Photo and article by Donna Iverson
The farmers market vendors were dressed like witches and goblins. Ghostly sheets hung from nearby trees. Even the squash were doing their part. Ominously appearing to slither along the ground were the snake gourds.
Scientifically known as Trichosanthes cucumerina, snake gourds are native to tropical regions in Asia. They grow wild in India, China, Nepal, Indonesia and Australia. But with the warm summer this year, at least one Michigan farmer was able to grow them locally.
Technically a fruit and not a vegetable, there are two kinds of snake gourds…the edible and the ornamental kind. Those pictured here are edible and immature. Cucumbers and the squashes are close relatives.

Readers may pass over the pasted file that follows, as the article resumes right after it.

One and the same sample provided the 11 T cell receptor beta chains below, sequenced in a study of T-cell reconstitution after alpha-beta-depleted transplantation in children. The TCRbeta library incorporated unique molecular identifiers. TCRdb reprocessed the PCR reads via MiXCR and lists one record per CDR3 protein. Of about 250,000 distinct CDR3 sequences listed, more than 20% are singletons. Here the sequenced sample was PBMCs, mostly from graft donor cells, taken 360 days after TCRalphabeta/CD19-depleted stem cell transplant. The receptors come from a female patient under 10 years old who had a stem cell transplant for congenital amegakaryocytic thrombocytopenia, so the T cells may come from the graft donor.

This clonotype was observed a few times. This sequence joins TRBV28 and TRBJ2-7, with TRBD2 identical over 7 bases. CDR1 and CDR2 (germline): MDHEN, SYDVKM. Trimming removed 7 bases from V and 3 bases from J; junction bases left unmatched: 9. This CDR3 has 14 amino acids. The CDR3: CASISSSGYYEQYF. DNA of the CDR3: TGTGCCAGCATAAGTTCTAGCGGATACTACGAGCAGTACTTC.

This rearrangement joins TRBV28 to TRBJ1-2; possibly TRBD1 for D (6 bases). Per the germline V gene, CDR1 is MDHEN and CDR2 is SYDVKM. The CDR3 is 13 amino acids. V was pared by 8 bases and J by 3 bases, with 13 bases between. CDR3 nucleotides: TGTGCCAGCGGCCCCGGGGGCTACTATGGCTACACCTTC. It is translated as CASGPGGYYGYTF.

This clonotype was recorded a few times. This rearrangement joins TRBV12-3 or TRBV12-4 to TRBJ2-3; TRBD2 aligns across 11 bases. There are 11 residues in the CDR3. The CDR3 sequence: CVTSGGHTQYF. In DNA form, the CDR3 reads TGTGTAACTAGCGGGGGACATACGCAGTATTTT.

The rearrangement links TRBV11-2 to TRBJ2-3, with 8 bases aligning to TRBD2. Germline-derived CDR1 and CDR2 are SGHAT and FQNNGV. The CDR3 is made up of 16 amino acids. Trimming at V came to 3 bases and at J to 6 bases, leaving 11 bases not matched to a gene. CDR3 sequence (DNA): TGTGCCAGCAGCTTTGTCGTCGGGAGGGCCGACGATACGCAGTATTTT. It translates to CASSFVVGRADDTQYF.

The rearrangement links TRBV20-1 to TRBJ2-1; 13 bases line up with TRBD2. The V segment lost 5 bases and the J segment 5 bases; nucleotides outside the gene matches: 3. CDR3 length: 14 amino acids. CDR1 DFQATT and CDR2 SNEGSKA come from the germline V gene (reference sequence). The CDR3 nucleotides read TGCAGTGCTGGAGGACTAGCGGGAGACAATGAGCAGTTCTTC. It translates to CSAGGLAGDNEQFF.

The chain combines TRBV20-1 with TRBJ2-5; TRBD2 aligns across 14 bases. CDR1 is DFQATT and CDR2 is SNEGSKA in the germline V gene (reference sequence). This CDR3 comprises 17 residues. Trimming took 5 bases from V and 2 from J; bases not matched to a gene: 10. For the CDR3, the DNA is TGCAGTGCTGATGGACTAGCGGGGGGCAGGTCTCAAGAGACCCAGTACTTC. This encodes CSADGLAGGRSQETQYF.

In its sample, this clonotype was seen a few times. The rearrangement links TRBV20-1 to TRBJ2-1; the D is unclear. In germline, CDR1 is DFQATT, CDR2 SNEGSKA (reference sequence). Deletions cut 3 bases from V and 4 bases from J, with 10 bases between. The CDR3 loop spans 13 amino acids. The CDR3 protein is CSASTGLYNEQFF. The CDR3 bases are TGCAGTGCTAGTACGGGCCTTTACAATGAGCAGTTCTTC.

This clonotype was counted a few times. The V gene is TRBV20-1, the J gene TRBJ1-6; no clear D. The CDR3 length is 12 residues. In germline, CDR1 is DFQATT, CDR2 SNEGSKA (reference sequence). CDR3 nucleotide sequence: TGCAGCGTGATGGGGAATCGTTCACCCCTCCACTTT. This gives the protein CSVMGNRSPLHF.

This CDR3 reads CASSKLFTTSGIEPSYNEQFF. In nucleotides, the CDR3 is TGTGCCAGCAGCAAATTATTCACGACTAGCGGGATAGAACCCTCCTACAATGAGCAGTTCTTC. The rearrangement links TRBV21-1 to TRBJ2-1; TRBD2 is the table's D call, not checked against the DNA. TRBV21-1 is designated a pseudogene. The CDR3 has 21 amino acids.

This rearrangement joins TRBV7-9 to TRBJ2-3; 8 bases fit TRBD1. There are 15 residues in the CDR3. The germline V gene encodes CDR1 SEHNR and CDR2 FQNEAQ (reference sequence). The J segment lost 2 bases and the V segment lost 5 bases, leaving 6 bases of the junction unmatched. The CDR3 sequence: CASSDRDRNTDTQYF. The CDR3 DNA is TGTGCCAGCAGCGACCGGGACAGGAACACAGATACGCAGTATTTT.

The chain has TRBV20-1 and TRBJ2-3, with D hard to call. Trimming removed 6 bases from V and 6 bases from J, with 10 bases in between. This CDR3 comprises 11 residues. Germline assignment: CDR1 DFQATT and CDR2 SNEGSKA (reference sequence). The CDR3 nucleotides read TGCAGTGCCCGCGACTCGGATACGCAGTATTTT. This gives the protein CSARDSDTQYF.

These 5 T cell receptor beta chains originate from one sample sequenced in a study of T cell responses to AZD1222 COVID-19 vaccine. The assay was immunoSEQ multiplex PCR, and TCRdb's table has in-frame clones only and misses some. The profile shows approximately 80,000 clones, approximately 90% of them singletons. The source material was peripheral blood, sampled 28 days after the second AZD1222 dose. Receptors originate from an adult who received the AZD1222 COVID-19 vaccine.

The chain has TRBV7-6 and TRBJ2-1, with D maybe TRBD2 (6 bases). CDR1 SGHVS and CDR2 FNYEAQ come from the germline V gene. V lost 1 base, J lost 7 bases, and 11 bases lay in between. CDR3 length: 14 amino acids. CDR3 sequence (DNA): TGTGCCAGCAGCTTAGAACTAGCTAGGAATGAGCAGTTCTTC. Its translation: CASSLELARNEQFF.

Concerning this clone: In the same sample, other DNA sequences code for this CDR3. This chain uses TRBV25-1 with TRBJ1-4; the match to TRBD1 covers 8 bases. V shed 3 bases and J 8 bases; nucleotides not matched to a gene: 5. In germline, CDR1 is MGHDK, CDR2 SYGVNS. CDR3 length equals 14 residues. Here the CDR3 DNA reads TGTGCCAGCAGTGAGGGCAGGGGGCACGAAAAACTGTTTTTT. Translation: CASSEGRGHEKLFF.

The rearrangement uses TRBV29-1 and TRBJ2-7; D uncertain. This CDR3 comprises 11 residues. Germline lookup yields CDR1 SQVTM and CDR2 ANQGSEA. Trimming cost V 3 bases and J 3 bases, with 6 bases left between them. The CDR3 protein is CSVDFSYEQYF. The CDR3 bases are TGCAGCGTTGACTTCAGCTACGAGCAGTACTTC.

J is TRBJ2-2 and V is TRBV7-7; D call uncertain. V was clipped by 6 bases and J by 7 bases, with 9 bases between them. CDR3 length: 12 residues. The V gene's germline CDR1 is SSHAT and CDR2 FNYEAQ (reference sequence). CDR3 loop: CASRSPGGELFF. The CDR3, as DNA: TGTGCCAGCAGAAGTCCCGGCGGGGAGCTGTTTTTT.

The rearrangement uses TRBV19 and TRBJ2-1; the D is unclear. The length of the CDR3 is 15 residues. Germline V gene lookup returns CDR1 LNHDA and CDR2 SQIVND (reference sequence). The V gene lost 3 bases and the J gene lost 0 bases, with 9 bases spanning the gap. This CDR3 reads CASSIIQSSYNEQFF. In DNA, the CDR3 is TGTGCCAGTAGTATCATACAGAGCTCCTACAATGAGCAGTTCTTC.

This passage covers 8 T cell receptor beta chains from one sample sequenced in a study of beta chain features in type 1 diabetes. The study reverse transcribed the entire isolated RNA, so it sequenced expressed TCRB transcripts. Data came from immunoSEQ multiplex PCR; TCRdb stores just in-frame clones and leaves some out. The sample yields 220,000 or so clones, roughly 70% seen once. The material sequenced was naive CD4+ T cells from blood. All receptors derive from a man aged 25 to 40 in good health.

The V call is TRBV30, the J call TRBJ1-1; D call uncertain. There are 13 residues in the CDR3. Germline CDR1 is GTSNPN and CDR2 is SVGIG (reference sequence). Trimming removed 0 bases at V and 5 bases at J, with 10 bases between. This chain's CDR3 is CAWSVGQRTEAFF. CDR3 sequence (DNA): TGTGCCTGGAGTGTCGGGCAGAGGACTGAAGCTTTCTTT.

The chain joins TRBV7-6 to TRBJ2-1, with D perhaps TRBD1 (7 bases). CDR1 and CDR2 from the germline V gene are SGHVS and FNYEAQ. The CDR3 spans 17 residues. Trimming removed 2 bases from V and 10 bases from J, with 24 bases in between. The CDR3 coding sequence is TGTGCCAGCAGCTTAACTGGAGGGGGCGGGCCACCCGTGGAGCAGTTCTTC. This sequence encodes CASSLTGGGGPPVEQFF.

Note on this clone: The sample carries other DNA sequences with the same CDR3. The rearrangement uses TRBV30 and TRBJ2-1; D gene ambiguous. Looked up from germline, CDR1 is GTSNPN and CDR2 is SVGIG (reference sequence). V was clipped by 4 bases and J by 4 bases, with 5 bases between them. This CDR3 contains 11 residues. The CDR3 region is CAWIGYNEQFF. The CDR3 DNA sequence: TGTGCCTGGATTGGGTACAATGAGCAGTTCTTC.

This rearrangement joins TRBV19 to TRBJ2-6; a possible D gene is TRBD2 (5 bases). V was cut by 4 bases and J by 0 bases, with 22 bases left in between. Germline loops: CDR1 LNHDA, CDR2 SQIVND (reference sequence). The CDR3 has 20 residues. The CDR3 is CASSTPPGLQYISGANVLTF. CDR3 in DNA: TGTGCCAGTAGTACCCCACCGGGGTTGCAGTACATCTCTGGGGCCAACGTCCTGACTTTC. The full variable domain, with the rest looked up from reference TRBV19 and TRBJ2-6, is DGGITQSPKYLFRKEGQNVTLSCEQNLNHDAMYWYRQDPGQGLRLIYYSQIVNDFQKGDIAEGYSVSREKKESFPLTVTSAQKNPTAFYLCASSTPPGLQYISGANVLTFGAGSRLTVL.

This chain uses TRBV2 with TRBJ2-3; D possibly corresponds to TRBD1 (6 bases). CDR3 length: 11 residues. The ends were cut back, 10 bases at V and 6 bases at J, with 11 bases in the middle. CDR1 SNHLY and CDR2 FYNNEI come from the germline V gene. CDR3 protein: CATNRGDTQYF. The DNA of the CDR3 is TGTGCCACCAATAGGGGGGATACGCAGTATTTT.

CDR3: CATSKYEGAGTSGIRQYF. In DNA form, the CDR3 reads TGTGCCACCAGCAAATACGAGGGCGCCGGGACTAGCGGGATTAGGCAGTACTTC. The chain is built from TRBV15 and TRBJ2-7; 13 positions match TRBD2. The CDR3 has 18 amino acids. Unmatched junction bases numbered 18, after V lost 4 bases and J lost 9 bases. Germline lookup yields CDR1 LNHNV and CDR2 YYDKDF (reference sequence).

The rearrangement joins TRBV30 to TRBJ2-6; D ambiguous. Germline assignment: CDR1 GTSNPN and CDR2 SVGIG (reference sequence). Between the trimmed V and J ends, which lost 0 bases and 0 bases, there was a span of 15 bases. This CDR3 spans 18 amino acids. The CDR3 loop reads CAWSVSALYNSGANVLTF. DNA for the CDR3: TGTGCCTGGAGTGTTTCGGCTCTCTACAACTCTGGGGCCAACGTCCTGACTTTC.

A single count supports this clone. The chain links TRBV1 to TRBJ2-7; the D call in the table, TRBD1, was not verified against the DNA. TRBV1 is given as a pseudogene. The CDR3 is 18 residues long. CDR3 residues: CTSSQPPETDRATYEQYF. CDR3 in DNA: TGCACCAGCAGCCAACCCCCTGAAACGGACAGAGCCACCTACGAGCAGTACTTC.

The snake gourds need warm nights to produce fruit on vines that grow to six feet and need a trellis for best results. In their immature state, they taste like cucumbers and are eaten raw. Mature snake gourds develop a red pulp and are used as a substitute for tomatoes in African dishes. They can also be cooked like zucchini.
Especially popular in India, the snake gourd is used both in cooking and in medicine. Medicinally, the snake gourd is a staple of Ayurvedic medicine. It is used to treat stomach, liver and skin maladies. Ayurvedic practitioners claim it detoxifies the kidneys, prevents constipation, loosens phlegm and soothes depression, anxiety and acid reflux. Its seeds are recommended for hypertension, diarrhea and fever.
If the ornamental variety is allowed to harden, it can be fashioned into an Australian didgeridoo. And of course, they make great Halloween decorations that will scare any goblins passing by.